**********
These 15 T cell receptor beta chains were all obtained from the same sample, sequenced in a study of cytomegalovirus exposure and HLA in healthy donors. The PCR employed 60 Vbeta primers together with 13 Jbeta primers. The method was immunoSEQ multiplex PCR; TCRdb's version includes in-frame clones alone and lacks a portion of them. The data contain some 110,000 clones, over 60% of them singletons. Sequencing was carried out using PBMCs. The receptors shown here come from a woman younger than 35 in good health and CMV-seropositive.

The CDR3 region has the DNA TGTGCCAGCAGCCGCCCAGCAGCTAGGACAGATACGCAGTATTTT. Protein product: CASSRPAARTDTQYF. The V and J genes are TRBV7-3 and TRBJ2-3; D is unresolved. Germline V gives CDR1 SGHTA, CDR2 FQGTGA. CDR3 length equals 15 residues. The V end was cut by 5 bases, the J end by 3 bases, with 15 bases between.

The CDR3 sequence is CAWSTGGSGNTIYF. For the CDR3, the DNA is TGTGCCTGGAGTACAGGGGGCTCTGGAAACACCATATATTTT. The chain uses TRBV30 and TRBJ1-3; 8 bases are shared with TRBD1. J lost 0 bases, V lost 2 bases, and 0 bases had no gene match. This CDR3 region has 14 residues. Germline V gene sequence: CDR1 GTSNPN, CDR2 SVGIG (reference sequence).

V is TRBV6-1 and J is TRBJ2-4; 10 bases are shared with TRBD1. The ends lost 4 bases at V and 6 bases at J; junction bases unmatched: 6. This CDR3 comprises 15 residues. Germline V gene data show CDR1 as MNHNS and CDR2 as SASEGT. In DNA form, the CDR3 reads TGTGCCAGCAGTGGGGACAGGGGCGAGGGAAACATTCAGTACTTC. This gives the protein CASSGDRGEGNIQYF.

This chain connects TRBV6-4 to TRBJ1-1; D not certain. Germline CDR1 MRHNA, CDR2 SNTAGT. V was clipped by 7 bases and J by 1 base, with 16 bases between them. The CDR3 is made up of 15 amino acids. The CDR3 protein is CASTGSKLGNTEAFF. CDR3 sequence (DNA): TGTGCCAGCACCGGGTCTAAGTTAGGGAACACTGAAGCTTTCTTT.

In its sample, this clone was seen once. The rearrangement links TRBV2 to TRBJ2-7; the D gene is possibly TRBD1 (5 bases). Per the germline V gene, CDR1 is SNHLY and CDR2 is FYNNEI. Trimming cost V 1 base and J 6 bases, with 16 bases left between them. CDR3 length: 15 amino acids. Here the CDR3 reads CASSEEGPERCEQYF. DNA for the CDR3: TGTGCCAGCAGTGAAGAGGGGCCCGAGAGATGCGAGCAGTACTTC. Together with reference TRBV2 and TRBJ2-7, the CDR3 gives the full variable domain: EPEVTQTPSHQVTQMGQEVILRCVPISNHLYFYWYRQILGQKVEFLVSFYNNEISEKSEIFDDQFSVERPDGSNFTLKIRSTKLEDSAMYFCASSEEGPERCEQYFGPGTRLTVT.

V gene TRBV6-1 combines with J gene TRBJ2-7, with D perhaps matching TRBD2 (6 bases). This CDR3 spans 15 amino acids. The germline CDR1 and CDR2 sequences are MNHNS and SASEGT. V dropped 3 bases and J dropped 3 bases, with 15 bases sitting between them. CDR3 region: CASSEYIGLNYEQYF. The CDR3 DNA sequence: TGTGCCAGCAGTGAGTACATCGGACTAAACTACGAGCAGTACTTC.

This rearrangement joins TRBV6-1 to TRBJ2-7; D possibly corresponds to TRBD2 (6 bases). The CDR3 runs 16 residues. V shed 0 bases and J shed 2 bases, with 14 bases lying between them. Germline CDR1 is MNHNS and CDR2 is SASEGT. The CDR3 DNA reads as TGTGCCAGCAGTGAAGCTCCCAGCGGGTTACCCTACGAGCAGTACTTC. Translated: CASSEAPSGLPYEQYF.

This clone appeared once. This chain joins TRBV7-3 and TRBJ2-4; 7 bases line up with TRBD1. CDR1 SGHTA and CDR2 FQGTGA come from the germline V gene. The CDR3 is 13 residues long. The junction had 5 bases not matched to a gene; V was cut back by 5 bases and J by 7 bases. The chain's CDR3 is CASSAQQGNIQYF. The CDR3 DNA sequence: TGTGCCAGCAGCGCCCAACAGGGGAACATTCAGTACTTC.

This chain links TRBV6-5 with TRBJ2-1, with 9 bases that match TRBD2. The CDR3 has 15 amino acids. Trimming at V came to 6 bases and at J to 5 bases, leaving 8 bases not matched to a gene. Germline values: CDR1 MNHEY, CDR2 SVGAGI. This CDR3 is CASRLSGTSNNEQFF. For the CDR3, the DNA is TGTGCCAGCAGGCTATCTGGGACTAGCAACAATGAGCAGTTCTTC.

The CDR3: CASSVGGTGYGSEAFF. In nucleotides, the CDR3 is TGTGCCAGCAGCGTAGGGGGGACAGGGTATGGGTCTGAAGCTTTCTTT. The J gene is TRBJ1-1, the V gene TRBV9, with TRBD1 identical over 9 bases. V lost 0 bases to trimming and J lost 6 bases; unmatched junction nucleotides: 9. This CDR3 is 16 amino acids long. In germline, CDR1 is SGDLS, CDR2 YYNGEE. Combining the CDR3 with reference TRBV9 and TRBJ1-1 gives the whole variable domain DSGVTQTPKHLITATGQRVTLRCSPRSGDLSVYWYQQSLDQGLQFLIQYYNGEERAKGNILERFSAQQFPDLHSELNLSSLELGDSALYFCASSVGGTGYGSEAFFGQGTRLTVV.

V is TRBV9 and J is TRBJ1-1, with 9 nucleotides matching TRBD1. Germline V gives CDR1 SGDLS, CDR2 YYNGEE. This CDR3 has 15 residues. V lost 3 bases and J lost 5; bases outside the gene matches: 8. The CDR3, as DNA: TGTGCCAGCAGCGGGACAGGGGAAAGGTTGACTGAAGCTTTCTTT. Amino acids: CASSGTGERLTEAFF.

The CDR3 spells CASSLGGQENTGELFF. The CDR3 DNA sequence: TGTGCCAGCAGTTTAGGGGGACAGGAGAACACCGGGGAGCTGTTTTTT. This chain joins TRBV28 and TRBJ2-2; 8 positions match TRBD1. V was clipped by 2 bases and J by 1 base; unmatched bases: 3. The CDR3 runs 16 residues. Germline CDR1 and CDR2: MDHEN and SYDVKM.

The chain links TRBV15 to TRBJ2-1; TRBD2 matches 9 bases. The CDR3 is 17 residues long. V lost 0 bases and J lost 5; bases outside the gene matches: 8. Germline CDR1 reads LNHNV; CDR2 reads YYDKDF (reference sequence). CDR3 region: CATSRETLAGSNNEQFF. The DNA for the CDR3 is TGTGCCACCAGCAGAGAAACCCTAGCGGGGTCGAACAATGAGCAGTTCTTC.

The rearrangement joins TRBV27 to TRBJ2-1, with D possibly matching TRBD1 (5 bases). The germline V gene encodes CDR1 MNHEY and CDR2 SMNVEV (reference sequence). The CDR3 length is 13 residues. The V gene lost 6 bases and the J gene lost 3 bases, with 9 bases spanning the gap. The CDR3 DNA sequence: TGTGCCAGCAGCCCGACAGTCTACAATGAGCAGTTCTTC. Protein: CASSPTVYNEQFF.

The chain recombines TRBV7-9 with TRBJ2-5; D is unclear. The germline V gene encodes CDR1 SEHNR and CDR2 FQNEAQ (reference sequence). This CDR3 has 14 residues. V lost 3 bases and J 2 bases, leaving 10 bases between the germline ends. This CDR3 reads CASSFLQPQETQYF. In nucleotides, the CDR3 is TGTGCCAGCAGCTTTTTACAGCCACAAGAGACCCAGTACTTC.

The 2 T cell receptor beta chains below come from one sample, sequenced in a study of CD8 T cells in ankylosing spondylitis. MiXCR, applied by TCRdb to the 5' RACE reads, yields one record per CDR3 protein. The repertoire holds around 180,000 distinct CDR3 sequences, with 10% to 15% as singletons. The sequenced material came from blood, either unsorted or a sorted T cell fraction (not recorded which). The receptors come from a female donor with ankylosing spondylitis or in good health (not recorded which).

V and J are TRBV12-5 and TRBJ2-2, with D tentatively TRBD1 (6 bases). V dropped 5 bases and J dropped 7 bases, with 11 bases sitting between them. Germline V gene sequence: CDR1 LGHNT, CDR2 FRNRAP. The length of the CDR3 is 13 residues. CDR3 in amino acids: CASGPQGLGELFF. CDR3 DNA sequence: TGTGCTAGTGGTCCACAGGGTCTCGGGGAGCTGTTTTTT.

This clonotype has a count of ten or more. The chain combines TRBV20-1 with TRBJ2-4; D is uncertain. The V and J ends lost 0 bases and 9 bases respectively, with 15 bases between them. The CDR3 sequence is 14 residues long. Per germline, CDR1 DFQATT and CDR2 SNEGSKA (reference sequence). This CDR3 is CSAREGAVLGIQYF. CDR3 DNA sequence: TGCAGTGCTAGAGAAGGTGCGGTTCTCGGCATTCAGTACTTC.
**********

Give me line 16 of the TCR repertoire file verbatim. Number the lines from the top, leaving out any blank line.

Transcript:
The chain recombines TRBV7-9 with TRBJ2-5; D is unclear. The germline V gene encodes CDR1 SEHNR and CDR2 FQNEAQ (reference sequence). This CDR3 has 14 residues. V lost 3 bases and J 2 bases, leaving 10 bases between the germline ends. This CDR3 reads CASSFLQPQETQYF. In nucleotides, the CDR3 is TGTGCCAGCAGCTTTTTACAGCCACAAGAGACCCAGTACTTC.